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Timney Overwhelmed by Crowd's Response

by Michelle Crechiolo / Pittsburgh Penguins
The Penguins admitted that they struggled to get used to their brand-new arena at the beginning of the season.

After all, hockey players are a superstitious bunch, and they had to nail down new game-day routines and get situated in their new surroundings.

So naturally, the Penguins had some nerves and apprehension entering Game 1 of their first-round series with Tampa Bay at CONSOL Energy Center on April 13, wondering what the atmosphere would be like inside their new barn for its first-ever playoff game.

But any lingering anxieties were dispelled the second Sgt. Bob Timney held his microphone to the crowd – 18,390 strong – during the national anthem and encouraged them to sing along.

The fans responded by thundering out the lyrics in a goosebump-inducing rendition, and the rest is history.

“After I sang a verse or two, I raised my left hand to try to encourage them to sing along,” Timney said. “They went from a 2 to a 4.5. A total bump up. At that point, I’m like ‘Wow, they can do it.’

“So we got to ‘And the rocket’s red glare,’ and I held (the microphone) out. And let me tell you, they went from a 4.5 to an 8.5 just in volume. They just kicked it in. It took everything I had to concentrate on maintain composure, enjoying it, and yet keeping control of the tempo and the whole thing to bring it all back together again.”


Timney has, by his own count, sang the national anthem “over one hundred times” for his son’s football and hockey games, events at Penn State University, the Pirates and their minor-league affiliates, and for Pittsburgh’s Feb. 21 tilt with Washington – the only other time he sang for the Penguins prior to April 13.
However, before that night, he had never once tried getting the crowd involved like he did for Game 1.

But Timney – a Beaver County native that can name the Pirates’ entire starting lineup when they won the World Series in 1971 – wanted to make the night special for the fans.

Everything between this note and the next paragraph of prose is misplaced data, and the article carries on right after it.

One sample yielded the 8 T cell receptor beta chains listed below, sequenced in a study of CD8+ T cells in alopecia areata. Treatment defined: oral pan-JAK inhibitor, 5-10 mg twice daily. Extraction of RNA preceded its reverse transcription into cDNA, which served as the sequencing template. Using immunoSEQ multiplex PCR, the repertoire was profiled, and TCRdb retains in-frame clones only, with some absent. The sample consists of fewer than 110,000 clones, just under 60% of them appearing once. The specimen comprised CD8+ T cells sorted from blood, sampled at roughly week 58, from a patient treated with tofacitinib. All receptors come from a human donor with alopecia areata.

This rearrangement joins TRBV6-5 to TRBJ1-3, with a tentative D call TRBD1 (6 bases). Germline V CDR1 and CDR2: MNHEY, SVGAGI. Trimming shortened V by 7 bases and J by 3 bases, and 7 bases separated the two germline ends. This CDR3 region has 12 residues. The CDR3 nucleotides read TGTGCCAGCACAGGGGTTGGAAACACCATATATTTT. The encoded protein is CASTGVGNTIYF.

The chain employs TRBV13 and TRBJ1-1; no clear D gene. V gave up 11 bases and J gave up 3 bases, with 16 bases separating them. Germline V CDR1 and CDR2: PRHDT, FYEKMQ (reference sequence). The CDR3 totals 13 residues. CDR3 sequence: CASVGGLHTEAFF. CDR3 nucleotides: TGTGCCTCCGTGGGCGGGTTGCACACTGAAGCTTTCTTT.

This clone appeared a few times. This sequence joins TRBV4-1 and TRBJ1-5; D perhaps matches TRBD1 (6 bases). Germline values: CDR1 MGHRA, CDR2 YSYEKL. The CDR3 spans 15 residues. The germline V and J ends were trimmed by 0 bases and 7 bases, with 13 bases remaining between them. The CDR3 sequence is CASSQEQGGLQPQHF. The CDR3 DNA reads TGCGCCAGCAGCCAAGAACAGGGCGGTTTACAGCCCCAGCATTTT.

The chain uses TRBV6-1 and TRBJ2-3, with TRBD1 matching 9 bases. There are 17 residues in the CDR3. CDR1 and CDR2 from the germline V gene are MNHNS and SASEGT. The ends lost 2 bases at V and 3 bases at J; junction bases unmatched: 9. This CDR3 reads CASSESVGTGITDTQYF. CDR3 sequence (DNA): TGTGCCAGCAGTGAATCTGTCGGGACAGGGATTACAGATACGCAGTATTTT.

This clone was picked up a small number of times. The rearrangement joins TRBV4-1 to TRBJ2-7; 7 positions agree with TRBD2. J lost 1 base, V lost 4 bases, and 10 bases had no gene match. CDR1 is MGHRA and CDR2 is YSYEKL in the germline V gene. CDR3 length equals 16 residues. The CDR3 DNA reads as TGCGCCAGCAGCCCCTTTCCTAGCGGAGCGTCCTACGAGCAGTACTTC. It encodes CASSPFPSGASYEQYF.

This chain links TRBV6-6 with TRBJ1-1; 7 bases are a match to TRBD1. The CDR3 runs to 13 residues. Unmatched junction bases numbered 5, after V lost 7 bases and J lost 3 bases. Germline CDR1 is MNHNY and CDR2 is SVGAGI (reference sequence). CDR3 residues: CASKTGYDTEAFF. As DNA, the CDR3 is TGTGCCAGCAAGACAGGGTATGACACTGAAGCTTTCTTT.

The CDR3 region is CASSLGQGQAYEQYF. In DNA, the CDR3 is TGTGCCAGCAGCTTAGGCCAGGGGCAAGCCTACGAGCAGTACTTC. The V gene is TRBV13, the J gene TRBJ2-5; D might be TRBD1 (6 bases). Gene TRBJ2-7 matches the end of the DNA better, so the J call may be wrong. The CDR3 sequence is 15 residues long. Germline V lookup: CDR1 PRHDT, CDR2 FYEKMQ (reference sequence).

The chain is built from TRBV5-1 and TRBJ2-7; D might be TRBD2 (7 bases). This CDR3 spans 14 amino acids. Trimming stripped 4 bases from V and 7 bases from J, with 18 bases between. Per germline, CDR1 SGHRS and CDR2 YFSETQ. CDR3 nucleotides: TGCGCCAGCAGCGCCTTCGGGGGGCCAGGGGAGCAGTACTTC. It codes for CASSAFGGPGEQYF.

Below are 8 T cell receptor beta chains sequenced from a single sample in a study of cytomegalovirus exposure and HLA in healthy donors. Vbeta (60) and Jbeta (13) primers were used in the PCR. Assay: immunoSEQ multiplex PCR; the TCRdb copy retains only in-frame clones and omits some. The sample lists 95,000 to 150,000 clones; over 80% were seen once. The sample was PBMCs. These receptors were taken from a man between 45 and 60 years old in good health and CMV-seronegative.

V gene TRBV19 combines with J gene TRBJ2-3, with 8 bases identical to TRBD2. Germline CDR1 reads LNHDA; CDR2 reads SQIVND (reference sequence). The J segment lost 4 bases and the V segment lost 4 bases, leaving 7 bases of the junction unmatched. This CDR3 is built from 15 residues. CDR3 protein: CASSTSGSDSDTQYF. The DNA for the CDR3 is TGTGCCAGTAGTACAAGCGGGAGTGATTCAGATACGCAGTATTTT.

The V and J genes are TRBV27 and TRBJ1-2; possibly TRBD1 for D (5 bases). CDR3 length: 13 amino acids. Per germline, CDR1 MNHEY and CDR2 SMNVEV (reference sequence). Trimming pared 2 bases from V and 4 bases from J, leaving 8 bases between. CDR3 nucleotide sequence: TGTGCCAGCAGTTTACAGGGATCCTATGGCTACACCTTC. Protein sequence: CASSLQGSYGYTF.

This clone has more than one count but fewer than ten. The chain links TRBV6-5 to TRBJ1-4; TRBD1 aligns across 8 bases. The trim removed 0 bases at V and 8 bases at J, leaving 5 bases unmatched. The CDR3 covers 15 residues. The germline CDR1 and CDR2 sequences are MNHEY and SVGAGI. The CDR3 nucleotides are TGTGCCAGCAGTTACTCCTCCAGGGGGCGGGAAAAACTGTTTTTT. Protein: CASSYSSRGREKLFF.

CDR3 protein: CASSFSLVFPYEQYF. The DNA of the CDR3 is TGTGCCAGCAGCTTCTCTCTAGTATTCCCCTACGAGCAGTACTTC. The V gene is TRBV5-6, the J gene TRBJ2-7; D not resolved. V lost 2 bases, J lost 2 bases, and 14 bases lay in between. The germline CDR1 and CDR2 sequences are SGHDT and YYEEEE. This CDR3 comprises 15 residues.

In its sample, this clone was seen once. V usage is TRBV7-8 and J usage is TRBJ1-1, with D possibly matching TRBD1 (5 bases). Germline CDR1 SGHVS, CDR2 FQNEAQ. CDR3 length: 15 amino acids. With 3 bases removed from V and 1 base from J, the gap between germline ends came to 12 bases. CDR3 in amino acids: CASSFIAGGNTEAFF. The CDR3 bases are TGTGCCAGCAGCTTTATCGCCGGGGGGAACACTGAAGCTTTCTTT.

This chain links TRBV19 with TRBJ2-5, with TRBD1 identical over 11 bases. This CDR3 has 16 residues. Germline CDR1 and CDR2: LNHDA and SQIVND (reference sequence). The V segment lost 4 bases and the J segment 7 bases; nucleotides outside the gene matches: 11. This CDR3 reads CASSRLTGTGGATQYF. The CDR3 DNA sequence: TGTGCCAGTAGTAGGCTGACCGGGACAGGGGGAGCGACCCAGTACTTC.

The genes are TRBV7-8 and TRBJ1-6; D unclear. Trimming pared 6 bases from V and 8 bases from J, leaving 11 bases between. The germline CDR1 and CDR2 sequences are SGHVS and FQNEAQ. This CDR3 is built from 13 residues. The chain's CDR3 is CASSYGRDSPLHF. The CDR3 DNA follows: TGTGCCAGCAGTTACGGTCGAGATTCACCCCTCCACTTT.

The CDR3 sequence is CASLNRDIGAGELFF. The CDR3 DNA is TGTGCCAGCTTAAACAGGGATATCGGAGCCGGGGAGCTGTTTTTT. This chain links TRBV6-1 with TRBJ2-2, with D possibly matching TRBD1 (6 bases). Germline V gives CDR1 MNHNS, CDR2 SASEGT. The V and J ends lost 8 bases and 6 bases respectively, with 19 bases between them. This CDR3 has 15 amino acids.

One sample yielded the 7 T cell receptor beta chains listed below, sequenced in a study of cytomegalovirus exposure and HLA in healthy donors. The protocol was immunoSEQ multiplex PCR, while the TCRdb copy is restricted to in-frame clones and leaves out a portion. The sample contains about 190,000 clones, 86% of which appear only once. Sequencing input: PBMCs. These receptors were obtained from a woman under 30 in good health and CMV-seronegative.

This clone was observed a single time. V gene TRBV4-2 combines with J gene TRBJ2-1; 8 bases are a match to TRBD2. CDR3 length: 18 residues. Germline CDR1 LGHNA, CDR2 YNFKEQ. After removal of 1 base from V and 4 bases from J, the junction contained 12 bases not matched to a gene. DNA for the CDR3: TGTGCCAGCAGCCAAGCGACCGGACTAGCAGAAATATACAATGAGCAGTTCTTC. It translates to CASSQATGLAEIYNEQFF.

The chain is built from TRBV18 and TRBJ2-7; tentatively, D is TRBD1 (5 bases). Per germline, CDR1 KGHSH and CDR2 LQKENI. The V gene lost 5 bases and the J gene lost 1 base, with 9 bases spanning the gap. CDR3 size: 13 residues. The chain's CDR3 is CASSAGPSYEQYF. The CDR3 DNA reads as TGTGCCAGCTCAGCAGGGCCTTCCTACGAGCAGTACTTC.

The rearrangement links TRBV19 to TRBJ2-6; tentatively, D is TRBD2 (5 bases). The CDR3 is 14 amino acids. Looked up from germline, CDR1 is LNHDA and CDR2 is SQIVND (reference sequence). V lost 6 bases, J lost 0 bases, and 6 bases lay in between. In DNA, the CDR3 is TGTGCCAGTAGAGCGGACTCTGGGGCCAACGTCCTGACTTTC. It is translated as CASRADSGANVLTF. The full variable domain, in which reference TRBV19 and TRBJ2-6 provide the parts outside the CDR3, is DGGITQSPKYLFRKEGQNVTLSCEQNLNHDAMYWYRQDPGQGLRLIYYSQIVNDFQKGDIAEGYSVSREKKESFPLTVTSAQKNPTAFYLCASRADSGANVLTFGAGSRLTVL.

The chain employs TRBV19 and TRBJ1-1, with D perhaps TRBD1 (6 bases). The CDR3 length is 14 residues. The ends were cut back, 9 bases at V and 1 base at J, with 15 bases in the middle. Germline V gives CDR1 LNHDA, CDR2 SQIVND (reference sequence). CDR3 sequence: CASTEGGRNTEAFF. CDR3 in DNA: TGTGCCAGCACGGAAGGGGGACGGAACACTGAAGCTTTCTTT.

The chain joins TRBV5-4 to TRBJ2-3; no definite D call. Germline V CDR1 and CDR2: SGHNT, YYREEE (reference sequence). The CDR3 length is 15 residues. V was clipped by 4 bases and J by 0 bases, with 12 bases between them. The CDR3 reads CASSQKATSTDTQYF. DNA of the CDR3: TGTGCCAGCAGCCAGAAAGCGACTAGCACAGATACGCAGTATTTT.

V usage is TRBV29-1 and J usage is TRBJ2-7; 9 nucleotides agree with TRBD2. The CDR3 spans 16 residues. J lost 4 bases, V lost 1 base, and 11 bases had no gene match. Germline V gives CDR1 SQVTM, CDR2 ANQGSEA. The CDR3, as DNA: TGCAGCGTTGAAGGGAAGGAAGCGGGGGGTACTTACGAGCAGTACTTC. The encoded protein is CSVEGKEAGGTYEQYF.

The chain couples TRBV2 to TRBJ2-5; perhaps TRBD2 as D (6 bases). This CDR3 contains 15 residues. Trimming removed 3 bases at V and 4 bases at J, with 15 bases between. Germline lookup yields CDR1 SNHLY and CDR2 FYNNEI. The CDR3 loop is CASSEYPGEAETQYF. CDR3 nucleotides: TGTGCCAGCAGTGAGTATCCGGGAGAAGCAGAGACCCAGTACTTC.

“I think it’s a song the crowd should be singing along with,” he said of his decision to try to get the crowd involved. “That’s why I sing it so straightforward. … It’s just something where you want to get the crowd all fired up.”

And while Timney did just that, he gives Penguins fans all of the credit for their emphatic response.

“When I was out there, if they had not kicked it from a 2 to a 4.5 when I raised my arm, I may not have had the courage to put the microphone out because I don’t want to look like an idiot if no one is singing along,” he said. “That was between the fans and me, it was just phenomenal. It was just this link that we just knew what we were doing.”

Timney returned to sing the anthem for Game 2, and was amazed by the way Penguins fans managed to come out with an even more impressive response.

“On Feb. 21 and Game 1, when they introduced Sgt. Bob Timney, I got polite applause,” he said. “On (April 15), the place erupted. It took everything I had to maintain composure. I thought, ‘Oh my gosh, this is really happening.’ I didn't have to use my hand to get them to sing. They started out at 3.5, which was really cool. When I held the mic out sooner and held it out longer, they were louder.”


Timney will be back to perform the anthem for Saturday’s Game 5, and he can’t wait to see what the crowd’s response is like. He hopes it's a tradition Penguins fans carry on throughout the rest of playoffs and on to the next season.

“I’m really looking forward to (Saturday) and having it be just as loud as before, or louder,” he said. "I’m hoping that this is even bigger than me. ... I hope it’s something that continues on."
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